And then the mimic piece began to live.
Yet perspective was lame, no distance true,
But all came forward in one common view.
No point of light was known, no bounds of art;
When light was there, it knew not to depart,
But glaring on remoter objects play'd ;
Not languish'd and insensibly decay'd.*

Rome raised not art, but barely kept alive,
And with old Greece unequally did strive;
Till Goths and Vandals, a rude northern race,
Did all the matchless monuments deface.
Then all the Muses in one ruin lie,
And rhyme began to enervate poetry.

* The ancients did not understand perspective; accordingly their figures represent those on an Indian paper. It seems long before it was known in England; for so late as 1634, Sir John Harrington thought it necessary to give the following explanation, in the advertisement to his translation of Orlando Furioso.

“ The use of the picture is evident;-that, having read over the book, they may read it as it were again in the very picture; and one thing is to be noted, which every one haply will not observe, namely, the perspective in every figure. For the personages of men, the shapes of horses, and such like, are made large at the bottom, and lesser upward; as, if you were to behold all the same in a plain, that which is nearest seems greatest, and the farther shews smallest, which is the chief art in picture."

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Thus, in a stupid military state,
The pen and pencil find an equal fate.
Flat faces, such as would disgrace a skreen,
Such as in Bantam's embassy were seen,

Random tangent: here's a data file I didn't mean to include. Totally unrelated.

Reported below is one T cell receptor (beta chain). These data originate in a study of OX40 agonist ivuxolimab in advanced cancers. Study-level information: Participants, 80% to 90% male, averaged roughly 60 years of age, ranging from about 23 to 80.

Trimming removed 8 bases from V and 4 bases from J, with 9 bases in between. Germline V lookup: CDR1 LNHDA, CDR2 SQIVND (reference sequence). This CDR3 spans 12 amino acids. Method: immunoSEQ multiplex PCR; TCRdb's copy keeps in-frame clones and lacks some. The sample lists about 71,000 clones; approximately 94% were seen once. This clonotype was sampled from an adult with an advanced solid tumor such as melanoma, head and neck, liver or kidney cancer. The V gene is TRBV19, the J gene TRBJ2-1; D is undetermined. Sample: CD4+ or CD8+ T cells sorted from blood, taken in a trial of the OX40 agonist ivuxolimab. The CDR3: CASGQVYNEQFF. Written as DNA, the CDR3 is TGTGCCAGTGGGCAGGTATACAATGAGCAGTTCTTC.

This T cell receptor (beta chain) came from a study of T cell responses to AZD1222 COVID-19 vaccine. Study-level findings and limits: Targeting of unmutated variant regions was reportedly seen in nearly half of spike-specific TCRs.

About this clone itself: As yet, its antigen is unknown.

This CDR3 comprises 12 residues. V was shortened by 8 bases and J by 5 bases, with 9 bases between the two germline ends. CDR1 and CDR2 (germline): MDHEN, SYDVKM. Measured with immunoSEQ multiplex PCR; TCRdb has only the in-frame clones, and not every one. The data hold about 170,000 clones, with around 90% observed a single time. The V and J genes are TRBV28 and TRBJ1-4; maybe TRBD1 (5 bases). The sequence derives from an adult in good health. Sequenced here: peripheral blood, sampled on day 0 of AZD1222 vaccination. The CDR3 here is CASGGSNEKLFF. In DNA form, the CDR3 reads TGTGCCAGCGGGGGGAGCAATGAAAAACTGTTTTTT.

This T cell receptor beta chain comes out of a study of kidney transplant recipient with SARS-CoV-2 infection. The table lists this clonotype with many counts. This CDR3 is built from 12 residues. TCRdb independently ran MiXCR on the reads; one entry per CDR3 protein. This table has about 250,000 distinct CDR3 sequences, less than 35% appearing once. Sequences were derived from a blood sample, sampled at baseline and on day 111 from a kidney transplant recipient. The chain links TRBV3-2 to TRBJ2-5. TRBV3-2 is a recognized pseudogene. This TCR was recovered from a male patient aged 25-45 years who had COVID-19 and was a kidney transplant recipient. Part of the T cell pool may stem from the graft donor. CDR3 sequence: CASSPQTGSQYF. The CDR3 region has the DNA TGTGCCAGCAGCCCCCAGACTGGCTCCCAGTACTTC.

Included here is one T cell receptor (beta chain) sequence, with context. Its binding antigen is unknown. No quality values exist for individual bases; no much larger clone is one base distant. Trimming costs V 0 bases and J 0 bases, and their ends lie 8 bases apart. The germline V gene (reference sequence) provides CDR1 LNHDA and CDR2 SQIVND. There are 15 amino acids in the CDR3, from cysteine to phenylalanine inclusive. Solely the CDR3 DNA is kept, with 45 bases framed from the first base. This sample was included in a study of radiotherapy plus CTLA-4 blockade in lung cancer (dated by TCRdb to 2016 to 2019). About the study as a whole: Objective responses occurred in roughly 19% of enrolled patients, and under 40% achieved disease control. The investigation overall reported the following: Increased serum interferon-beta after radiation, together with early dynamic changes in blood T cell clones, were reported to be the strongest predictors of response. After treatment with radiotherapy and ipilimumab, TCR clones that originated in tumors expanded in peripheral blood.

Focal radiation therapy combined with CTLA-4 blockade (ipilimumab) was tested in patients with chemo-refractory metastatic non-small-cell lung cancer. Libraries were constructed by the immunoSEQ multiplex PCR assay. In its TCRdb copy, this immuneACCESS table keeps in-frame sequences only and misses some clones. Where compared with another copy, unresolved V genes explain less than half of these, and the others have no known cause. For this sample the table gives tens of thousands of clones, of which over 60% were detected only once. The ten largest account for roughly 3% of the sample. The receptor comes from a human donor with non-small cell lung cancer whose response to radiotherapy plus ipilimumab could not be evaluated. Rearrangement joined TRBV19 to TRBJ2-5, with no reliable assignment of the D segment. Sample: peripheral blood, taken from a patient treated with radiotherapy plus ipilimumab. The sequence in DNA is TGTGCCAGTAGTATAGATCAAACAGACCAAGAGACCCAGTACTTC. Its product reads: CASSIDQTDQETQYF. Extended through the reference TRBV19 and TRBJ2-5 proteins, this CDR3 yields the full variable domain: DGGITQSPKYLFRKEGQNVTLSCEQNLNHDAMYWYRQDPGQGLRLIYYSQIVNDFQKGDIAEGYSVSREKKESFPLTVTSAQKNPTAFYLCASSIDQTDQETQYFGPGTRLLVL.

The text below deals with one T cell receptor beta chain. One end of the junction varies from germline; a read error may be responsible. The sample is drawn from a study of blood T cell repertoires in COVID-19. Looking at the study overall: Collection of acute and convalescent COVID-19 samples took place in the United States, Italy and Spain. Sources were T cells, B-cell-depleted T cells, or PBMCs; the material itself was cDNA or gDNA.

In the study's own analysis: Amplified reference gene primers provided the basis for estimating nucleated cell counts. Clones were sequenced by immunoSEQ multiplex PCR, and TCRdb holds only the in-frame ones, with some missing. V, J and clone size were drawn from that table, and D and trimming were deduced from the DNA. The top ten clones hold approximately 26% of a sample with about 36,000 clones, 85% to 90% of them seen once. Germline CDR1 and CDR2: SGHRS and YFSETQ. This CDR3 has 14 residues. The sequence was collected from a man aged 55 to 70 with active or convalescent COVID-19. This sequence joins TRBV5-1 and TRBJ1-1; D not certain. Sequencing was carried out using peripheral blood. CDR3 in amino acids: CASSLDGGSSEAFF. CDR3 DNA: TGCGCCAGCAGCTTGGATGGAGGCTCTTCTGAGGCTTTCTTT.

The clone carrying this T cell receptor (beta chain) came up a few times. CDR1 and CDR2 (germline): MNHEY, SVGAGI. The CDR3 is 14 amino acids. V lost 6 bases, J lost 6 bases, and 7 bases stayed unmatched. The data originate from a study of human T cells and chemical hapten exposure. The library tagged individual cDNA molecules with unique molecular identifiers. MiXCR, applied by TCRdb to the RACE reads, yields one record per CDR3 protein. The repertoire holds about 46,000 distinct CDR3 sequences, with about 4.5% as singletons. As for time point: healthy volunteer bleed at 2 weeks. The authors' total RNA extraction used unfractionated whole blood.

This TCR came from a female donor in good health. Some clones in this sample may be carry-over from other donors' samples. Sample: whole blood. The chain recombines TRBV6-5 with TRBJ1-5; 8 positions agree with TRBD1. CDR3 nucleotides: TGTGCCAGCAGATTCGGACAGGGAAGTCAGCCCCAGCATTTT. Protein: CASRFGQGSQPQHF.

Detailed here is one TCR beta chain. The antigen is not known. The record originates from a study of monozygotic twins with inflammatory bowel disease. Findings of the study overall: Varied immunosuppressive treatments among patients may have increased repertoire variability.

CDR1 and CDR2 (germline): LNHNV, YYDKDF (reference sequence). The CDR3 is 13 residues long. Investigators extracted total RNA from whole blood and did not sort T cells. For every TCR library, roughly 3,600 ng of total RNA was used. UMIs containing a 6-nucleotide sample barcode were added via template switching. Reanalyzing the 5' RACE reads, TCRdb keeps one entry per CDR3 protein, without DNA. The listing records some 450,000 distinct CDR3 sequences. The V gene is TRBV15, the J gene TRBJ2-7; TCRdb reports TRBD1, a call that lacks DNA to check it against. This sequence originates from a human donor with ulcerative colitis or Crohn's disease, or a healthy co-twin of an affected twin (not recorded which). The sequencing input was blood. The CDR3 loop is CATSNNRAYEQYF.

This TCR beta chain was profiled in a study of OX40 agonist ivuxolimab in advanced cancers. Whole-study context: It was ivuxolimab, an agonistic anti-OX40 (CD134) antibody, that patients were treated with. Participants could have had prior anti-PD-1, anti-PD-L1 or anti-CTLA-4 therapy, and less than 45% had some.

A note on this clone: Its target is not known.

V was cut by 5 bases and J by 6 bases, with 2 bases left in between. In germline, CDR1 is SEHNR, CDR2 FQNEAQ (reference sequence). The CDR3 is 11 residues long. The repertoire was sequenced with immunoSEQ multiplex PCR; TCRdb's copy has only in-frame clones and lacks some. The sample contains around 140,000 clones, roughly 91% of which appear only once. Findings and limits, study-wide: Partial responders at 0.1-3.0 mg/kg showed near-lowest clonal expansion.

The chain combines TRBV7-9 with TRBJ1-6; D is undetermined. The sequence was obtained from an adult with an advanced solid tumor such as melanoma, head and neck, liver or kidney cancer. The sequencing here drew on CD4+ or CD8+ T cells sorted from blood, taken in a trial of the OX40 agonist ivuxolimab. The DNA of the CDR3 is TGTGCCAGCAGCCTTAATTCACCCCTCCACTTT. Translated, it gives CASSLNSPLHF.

Unraised, unrounded, were the rude delight
Of brutal nations, only born to fight.

Long time the sister arts, in iron sleep,
A heavy sabbath did supinely keep;
At length, in Raphael's age, at once they rise,
Stretch all their limbs, and open all their eyes.

Thence rose the Roman, and the Lombard line;
One colourd best, and one did best design.
Raphael's, like Homer's, was the nobler part,
But Titian's painting look'd like Virgil's art.

Thy genius gives thee both ; where true design, Postures unforced, and lively colours join, Likeness is ever there; but still the best, (Like proper thoughts in lofty language drest,) Where light, to shades descending, plays, not strives, Dies by degrees, and by degrees revives. Of various parts a perfect whole is wrought; Thy pictures think, and we divine their thought.

Shakespeare, thy gift, I place before my sight ;* With awe, I ask his blessing ere I write; With reverence look on his majestic face; Proud to be less, but of his godlike race.

* This portrait was copied from one in the possession of Mr Betterton, and afterwards in that of the Chandos family. Twelve engravings were executed from this painting, which, however, the ingenious Mr Stevens, and other commentators on Shakespeare, pronounced a forgery. The copy presented by Kneller to Dryden, is in the collection of Earl Fitzwilliam, at Wentworth-house; and may claim that veneration, from having been the object of our author's respect and enthusiasm, which has been denied to its original, as a genuine portrait of Shakespeare. It is not, however, an admitted point, that the Chandos picture is a forgery: the contrary has been keenly maintained ; and Mr Malone's opinion has given weight to those who have espoused its defence.